Mothers influence on the baby's microbiome
A: Most people know that a pregnant woman needs to take care of her intestinal and vaginal flora (microbiota) to ensure she’ll share the best mix of bacteria when her baby is born and passes through the vaginal area.
Even if the baby is born via Caesarean section, the mother’s balanced gut microbiota helps prevent possible infections. What most people don’t realize is that after the baby is born, the mother continues to have an impact on her baby’s microbiome.
A few studies have shown that we constantly exchange our microbes by being in contact with one another. This is probably why members of the same family that live in close proximity tend to experience the same health issues or share a protection, even if sometimes they are not even genetically related. (We exchange up to 80 million bacteria when we kiss.)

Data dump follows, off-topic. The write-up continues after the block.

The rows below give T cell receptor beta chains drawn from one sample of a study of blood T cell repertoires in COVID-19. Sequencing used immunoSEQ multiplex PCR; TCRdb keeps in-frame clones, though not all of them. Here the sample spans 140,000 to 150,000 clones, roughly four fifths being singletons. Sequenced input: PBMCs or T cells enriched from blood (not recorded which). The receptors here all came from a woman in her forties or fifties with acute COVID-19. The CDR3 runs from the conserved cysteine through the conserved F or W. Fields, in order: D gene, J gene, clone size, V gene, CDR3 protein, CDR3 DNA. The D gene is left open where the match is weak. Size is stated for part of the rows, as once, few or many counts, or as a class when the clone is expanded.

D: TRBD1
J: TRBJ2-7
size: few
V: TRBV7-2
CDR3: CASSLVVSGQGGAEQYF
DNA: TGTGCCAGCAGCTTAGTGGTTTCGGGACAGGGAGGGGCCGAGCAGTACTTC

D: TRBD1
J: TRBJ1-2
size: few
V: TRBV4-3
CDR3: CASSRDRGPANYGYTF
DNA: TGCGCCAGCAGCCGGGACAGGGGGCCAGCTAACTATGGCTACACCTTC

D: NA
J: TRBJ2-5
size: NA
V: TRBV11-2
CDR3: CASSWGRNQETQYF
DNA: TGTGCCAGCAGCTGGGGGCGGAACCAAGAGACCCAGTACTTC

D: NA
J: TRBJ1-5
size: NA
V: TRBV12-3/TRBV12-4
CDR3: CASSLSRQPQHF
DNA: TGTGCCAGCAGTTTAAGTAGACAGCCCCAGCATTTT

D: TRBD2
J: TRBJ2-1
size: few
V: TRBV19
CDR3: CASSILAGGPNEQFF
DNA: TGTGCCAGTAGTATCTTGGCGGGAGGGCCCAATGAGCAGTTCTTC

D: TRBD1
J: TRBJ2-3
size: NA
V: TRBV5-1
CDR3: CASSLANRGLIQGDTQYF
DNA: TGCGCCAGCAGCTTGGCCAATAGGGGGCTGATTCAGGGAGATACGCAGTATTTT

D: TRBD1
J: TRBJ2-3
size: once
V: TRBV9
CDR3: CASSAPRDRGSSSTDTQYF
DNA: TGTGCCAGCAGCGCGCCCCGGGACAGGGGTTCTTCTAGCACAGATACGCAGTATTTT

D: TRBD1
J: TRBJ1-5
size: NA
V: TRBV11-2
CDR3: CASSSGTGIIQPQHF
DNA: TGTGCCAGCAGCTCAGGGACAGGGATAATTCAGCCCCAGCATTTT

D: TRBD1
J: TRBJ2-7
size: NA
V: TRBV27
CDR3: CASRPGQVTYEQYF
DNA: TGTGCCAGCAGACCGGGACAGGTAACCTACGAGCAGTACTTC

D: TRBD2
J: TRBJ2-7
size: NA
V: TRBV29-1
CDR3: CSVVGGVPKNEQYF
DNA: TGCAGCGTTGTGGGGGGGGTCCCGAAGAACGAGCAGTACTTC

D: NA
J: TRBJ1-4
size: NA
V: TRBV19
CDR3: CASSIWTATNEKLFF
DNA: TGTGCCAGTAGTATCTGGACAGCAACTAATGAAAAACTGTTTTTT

This is even more true for babies if the mother is breastfeeding—not only because she shares her antibodies in the milk, but also because she is sharing her gut microbiota. Scientists knew mothers were sharing some bacteria when breastfeeding, but it was thought the baby was getting mostly skin bacteria and a little from the breast milk.
Recent studies have shown it is more than that. In fact, a phenomenon occurs after giving birth that seems to allow bacteria to pass through the intestinal barrier; mother’s milk contains much more bacteria than we thought.
The exact mechanism and whether it migrates via the blood or the lymphatic system is not totally understood, but we know there is a good exchange of the flora through breastfeeding.
For these reasons, I always recommend a prenatal probiotic formula to pregnant women, and encourage them to continue using it at least until they stop breastfeeding.